Montezuma Castle National Monument, located near Camp Verde, Arizona, in the Southwestern United States, features well-preserved cliff-dwellings. They were built and used by the Pre-Columbian Sinagua people, northern cousins of the Hohokam, around 700 AD. It was occupied from approximately 1125-1400 AD, and occupation peaked around 1300 AD. Several Hopi clans trace their roots to immigrants from the Montezuma Castle/Beaver Creek area. Clan members periodically return to their former homes for religious ceremonies. When European Americans discovered them in the 1860s, they named them for the Aztec emperor (of Mexico) Montezuma II, due to mistaken beliefs that the emperor had been connected to their construction. (See also Montezuma (mythology).) Neither part of the monument's name is correct. The Sinaqua dwelling was abandoned 100 years before Montezuma was born and the Dwellings were not a castle. It was more like a "prehistoric high rise apartment complex".
Cliff dwelling 
Closeup view of the Castle
Montezuma Castle is near the top of a Verde Valley cliff and is one of the best preserved cliff dwellings in North America. The area was briefly abandoned due to volcanic ash from the Sunset Crater Volcano. It is likely that the sediment from that aided in agricultural endeavors when the Sinagua arrived. During the interim, the Sinagua lived on the hills nearby and sustained themselves on agriculture dependent on rain. After 1125, the Sinagua resettled in the Verde Valley and used irrigation systems left by the Hohokam. The monument itself encloses 826 acres and lies at the intersection of the Colorado Plateau and Basin and Range physiographic provinces. The latest estimated date of Sinagua occupation for any site is for Montezuma Castle National Monument around 1425 AD. The population is thought to have peaked around 1300 AD. The reasons for abandonment of their habitation sites are not yet known, but warfare, drought, and clashes with the newly arrived Yavapai people have been suggested. The five-story stone and mortar dwellings contain 20 rooms and once housed about 50 people. A natural overhang shades the rooms and shelters them from rain. Another part of the cliff wall bears the marks of an even larger dwelling, which has not survived. Due to heavy looting, very few original artifacts remain. The discovery of Castle A in 1933 revealed many Sinagua artifacts and greatly increased our understanding of their way of life.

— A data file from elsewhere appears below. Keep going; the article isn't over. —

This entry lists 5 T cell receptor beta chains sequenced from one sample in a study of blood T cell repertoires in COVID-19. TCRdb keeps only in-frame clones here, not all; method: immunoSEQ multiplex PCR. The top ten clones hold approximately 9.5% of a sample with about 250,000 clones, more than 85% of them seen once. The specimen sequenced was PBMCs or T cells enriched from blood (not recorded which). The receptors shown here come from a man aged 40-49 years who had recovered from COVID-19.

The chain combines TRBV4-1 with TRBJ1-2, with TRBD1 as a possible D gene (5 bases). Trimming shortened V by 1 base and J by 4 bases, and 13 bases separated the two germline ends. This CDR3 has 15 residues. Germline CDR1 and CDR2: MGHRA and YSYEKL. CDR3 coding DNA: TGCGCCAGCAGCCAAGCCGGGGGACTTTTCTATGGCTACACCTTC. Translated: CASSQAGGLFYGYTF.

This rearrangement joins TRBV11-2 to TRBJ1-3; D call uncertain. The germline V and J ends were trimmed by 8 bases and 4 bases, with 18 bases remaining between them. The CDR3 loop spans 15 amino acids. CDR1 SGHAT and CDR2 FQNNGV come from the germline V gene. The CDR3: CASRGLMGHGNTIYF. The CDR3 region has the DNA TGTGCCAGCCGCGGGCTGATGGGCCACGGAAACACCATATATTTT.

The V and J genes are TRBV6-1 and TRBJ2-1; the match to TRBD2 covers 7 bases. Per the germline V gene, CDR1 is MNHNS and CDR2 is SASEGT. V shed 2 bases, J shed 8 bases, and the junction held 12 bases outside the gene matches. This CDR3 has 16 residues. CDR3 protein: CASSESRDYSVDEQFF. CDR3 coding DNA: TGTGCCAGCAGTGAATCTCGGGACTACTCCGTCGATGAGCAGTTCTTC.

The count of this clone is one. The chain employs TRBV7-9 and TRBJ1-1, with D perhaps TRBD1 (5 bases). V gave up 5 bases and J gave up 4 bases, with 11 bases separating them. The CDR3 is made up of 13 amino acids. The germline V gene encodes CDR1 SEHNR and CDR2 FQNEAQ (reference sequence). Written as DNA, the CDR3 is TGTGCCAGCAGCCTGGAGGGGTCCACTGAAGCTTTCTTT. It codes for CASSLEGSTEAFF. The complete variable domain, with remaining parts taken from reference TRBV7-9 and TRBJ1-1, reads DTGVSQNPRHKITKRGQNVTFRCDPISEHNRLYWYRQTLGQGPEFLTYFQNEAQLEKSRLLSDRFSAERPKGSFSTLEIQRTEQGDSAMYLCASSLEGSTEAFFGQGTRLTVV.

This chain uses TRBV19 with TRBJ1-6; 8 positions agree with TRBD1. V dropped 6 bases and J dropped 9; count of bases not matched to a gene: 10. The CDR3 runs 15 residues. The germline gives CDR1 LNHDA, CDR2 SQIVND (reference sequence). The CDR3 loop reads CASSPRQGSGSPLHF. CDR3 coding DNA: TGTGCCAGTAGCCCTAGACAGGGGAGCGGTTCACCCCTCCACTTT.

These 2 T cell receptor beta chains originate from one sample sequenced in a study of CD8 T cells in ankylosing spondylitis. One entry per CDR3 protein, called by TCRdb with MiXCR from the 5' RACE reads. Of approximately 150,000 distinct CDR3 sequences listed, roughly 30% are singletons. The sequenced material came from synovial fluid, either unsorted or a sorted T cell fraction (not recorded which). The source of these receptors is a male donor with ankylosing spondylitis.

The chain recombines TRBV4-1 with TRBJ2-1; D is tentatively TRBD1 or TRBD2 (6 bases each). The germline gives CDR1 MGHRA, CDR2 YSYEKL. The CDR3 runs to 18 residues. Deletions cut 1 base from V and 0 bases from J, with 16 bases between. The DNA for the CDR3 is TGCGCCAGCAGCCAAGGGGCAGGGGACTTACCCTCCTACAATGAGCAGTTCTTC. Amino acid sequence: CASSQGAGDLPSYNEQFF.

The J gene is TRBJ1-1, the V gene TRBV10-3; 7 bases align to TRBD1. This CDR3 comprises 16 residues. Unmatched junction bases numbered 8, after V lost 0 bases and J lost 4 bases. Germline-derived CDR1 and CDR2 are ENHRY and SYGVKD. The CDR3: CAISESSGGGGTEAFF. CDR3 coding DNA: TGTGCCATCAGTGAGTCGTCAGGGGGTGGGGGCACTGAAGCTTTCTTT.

The Montezuma Castle sits on the cliff face like a lofty aerie.
The castle was carved into the limestone of a high cliff. This shows that the Sinaqua were very daring builders. It took ladders to climb Montezuma Castle which made it incredibly difficult for enemy tribes to penetrate the natural defense of the vertical barrier.
The dwellings and the surrounding area were declared a U.S. National Monument on December 8, 1906 as a result of the American Antiquities Act, signed earlier in June of the same year. It was one of the four original sites designated National Monuments by President Theodore Roosevelt. The National Monument was listed on the National Register of Historic Places on October 15, 1966.
This is an easy monument to visit, a short distance off Interstate 17, exit 287. There is a paved trail a 1/4 mile from the visitor center along the base of the cliff containing the ruins. Access to the ruins has not been allowed since 1950 due to extensive damage of the dwelling. About 350,000 tourists visit the site each year.
The visitor center includes a museum about the Sinagua and the tools they used to build the dwellings. The Montezuma Castle site houses many artifacts, such as stone tools, metates used for grinding corn, bone needles and ornaments of shell and gemstone which prove that the Sinagua were fine artisans. All of these relics are on display at the Montezuma Visitors Center. There is also a gift shop.
Montezuma Well 
Main article: Montezuma Well
The cliff dwellings at Montezuma Castle National Monument
Historic view of Montezuma Castle, 1887
Historic view of Montezuma Well, 1887
- Snow, Dean R (2010). Archaeology of Native North America. Boston: Prentice Hall. ISBN 9780136156864.
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